Three years ago today started out as almost every day starts out. Autumn was just beginning, as it is now. A few leaves were beginning to turn color. That day, in the morning, I had an inkling to call my sister, Lorraine. But I didn’t because she lived in Portland, Oregon and I live in Midland, Michigan! There is a three-hour difference in our time zones. Or is it four? I’m in Eastern Time Zone and she, in Pacific Time Zone. We’d been getting together about once or twice a year because we’d visit our parents in Washington. Then she moved to Washington for their final years. So when I went to visit Mother and Dad I stayed with her in her apartment. About a year after Dad died, Mother moved to Colorado, where our brothers lived.
And in between those visits, we talked often, on the phone, but most of our calls were late at night, so we weren’t interrupted by anyone or anything. We both loved our visits. They were always long visits, two or three hours long! We had so much to talk about!
- Our childhood, we were just two and one-half years apart, we had such fun playing house (dolls), paper dolls, school. She was always the teacher! We played jacks, jump rope, tag, hide and seek. We listened to the radio every evening. We reminisced about all of this. This picture is of Richard, Me in the middle, and Lorraine. Grandma had curled our hair for this picture.
- Our family life, back when we were young. Our parents had rules we didn’t understand but had to obey. Dad was a pastor/evangelist in an evangelical denomination, Free Methodist, and there were strict rules. No jewelry or make-up, no movies, no dancing, no mixed swimming, no bowling, so many things we couldn’t do. Lorraine and I had long braids. Mother had two very long braids that she wrapped around her head, twice! When Lorraine was in about fifth grade she wanted her hair cut and fixed like the other girls. She begged Mother to cut her hair. Finally, Mother gave in. But Lorraine heard her say softly, “I hope the Lord will forgive me for this!” Lorraine never forgot that statement. In this picture of the four of us children, I have braids but Lorraine doesn’t.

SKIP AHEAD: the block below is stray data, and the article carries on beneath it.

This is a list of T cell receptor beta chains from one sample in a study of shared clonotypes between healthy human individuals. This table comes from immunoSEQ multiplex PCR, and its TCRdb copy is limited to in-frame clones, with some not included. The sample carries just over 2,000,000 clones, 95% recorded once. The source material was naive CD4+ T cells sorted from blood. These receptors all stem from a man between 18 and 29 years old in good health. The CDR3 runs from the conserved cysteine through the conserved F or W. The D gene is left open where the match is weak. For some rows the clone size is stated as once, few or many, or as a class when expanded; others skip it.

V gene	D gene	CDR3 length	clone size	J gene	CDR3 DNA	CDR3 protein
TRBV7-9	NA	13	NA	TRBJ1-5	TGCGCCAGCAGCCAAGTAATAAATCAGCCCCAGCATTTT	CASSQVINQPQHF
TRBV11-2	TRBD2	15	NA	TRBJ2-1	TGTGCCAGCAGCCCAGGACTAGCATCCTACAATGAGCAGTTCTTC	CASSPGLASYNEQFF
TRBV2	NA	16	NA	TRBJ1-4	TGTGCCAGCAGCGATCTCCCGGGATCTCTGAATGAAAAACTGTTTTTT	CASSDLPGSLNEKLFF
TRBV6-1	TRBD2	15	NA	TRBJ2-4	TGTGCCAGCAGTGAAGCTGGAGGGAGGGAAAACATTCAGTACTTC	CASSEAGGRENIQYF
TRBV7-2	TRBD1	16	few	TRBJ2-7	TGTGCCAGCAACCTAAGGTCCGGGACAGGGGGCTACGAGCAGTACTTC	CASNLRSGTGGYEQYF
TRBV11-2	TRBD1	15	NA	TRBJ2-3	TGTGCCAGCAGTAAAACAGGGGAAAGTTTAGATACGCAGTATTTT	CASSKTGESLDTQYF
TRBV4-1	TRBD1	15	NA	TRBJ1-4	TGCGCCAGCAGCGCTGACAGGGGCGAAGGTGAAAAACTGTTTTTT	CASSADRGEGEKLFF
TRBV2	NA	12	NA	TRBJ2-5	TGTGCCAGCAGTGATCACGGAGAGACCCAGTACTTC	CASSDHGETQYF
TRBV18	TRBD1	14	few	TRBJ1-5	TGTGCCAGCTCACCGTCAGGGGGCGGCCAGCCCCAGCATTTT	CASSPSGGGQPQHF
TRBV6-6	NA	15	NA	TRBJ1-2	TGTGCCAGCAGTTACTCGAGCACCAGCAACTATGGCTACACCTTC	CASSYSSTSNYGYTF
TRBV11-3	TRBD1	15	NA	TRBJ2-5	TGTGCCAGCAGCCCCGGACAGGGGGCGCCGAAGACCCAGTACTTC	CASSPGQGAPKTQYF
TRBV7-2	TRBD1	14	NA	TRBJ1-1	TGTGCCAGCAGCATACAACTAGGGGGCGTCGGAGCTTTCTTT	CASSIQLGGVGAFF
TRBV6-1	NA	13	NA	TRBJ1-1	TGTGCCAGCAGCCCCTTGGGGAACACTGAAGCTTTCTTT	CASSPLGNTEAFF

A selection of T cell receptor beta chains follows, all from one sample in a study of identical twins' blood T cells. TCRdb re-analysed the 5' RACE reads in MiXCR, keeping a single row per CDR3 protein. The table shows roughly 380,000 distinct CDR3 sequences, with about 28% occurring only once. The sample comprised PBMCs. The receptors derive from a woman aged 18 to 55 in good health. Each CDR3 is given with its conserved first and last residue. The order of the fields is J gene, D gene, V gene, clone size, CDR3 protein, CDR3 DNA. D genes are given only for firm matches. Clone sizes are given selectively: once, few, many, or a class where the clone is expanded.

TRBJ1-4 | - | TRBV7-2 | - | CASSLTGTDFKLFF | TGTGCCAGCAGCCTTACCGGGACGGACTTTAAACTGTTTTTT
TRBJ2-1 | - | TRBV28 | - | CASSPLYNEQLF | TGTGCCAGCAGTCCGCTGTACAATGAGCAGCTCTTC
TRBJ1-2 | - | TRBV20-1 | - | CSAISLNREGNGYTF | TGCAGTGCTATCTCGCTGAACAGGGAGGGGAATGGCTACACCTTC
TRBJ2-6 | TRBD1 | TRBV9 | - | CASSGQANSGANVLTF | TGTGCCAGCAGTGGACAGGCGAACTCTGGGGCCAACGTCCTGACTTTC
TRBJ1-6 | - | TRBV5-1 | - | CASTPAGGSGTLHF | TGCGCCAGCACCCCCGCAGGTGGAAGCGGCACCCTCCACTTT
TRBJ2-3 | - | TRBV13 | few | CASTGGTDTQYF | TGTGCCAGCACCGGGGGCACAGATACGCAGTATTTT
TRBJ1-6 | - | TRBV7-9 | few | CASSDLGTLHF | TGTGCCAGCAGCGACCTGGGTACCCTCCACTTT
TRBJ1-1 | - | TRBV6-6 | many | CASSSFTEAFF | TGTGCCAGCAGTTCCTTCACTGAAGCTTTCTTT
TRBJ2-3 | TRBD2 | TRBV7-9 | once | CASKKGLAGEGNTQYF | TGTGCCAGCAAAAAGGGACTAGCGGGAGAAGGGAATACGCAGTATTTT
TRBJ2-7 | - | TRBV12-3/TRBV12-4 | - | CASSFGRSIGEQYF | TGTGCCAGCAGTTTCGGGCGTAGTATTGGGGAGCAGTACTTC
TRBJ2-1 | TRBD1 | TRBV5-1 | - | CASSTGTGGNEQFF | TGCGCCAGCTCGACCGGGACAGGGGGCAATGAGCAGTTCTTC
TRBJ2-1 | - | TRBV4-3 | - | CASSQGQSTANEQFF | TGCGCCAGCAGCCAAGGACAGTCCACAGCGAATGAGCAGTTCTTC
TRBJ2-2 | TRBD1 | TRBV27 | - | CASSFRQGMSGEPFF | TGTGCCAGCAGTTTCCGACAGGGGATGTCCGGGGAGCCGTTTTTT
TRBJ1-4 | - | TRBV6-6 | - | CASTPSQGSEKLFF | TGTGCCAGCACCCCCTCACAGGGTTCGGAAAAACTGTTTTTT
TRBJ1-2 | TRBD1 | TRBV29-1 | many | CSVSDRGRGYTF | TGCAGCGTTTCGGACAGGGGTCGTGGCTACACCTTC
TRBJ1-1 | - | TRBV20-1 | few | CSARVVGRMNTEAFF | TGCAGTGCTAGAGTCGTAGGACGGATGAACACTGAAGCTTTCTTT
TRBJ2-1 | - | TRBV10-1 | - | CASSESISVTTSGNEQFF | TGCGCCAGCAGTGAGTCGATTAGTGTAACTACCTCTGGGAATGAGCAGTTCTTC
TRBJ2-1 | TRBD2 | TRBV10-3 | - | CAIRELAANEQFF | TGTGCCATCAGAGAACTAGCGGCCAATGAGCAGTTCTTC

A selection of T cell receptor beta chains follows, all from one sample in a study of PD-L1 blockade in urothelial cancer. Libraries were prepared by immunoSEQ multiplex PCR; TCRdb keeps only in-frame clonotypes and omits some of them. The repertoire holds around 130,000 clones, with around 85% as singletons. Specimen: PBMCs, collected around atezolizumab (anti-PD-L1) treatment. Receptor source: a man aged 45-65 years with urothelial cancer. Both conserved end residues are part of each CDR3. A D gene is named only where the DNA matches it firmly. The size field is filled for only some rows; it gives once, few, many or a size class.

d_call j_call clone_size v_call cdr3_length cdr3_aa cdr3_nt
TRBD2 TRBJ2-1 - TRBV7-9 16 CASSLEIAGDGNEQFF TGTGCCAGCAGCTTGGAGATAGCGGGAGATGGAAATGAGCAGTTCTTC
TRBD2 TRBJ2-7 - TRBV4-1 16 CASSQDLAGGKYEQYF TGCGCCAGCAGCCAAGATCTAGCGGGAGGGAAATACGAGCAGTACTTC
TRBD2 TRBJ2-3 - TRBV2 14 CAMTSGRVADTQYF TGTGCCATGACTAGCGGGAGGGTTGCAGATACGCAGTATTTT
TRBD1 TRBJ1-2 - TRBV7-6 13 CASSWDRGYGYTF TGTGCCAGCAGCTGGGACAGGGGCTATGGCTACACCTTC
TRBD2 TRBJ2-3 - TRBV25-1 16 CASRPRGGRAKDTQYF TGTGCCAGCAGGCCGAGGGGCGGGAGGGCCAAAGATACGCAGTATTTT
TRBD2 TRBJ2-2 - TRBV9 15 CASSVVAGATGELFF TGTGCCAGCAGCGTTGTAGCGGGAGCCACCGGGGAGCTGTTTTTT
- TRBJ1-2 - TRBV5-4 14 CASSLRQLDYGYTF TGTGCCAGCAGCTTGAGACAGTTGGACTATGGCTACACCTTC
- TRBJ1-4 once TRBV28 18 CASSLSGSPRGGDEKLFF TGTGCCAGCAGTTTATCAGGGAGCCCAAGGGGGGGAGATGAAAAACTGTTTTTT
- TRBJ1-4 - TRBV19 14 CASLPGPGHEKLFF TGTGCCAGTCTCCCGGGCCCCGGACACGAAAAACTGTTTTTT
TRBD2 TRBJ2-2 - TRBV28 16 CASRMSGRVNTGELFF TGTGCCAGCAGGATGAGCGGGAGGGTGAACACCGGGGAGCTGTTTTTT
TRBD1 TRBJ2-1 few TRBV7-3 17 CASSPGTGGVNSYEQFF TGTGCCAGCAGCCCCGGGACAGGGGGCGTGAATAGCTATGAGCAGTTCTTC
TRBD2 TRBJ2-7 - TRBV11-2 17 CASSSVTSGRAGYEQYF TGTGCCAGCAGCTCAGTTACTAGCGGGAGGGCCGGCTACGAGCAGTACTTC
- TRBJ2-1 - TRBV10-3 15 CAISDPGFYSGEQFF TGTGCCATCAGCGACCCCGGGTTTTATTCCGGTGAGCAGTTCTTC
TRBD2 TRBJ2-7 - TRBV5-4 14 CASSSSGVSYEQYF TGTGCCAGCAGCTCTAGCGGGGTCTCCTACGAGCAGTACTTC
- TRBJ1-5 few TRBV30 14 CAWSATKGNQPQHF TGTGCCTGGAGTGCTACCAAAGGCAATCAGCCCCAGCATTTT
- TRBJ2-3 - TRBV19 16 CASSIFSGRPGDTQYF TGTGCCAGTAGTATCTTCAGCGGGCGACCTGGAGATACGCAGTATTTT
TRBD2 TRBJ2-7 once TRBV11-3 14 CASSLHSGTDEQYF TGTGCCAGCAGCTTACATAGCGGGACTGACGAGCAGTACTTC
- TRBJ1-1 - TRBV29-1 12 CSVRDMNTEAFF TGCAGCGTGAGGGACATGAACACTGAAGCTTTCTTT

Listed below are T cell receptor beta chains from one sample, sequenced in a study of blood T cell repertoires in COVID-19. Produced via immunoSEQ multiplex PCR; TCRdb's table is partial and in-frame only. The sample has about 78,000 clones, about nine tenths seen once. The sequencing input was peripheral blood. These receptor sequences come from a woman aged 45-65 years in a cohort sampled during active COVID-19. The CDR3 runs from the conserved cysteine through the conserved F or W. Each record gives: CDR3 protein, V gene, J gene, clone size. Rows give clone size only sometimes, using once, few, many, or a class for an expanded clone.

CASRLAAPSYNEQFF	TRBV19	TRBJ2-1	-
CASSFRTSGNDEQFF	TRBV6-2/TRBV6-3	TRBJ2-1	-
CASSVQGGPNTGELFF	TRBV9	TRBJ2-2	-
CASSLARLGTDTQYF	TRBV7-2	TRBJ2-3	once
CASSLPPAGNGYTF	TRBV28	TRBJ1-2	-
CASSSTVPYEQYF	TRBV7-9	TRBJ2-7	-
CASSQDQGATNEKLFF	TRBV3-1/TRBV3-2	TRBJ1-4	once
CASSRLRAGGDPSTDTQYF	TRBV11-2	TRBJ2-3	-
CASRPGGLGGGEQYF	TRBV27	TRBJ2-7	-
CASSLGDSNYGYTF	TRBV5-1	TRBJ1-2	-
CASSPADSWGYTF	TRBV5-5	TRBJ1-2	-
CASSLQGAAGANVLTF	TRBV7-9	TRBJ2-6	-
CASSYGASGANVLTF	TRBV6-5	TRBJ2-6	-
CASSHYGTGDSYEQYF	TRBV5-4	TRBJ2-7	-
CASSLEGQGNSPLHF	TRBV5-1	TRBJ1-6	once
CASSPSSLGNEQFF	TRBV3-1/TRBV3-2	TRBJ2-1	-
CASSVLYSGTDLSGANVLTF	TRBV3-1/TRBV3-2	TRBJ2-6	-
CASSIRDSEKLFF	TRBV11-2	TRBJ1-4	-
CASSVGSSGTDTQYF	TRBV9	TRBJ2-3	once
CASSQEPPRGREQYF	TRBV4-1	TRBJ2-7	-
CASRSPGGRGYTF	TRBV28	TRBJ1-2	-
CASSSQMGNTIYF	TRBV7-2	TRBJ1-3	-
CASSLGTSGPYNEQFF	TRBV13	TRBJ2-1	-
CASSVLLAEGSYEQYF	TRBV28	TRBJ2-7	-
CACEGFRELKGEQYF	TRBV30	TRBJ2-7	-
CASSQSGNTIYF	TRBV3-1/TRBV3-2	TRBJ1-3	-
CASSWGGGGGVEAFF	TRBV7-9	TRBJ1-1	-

- Thank goodness the Free Methodist Church no longer has those rules for dress and behavior. I’m still Free Methodist today. I love God with all my heart. But for Lorraine, to live a Christian life was a struggle. We had many discussions about those old rules and what it means to be a Christian today. I believe with all my heart she made her peace with the Lord.
- We discussed private matters that we only shared with each other. Being able to talk with each other, knowing our conversations were, for our ears only, freed both of us from guilt feelings that sometimes can plague a person’s mind.
- We discussed our children and grandchildren. She had four, all girls. Her oldest, Christine, was my flower girl when Jerry and I got married! I had five, three boys and two girls. She had eleven grandchildren. I have fifteen grandchildren. We both love all of them, with no favorites.
- We even discussed our husbands! She had two. I have one.
We decided, early on, not to discuss
politics. We didn’t.
Well, the day, three years ago today, went by, the urge to call her left me, with the business of the day. That night I was tired and went to bed earlier than usual. But not being able to relax and fall asleep, I got up and went to the loft when I collapsed in my ‘lazy-boy’ chair. I hadn’t been there long when my phone rang. Oh good, it must be Lorraine!
But no, it was my older brother, Richard! He was calling with bad news. Lorraine had died sometime during the day. Her daughter, Christine, found her. Whatever else he said, I don’t know. I was in shock. Three years ago today. I miss Lorraine so much.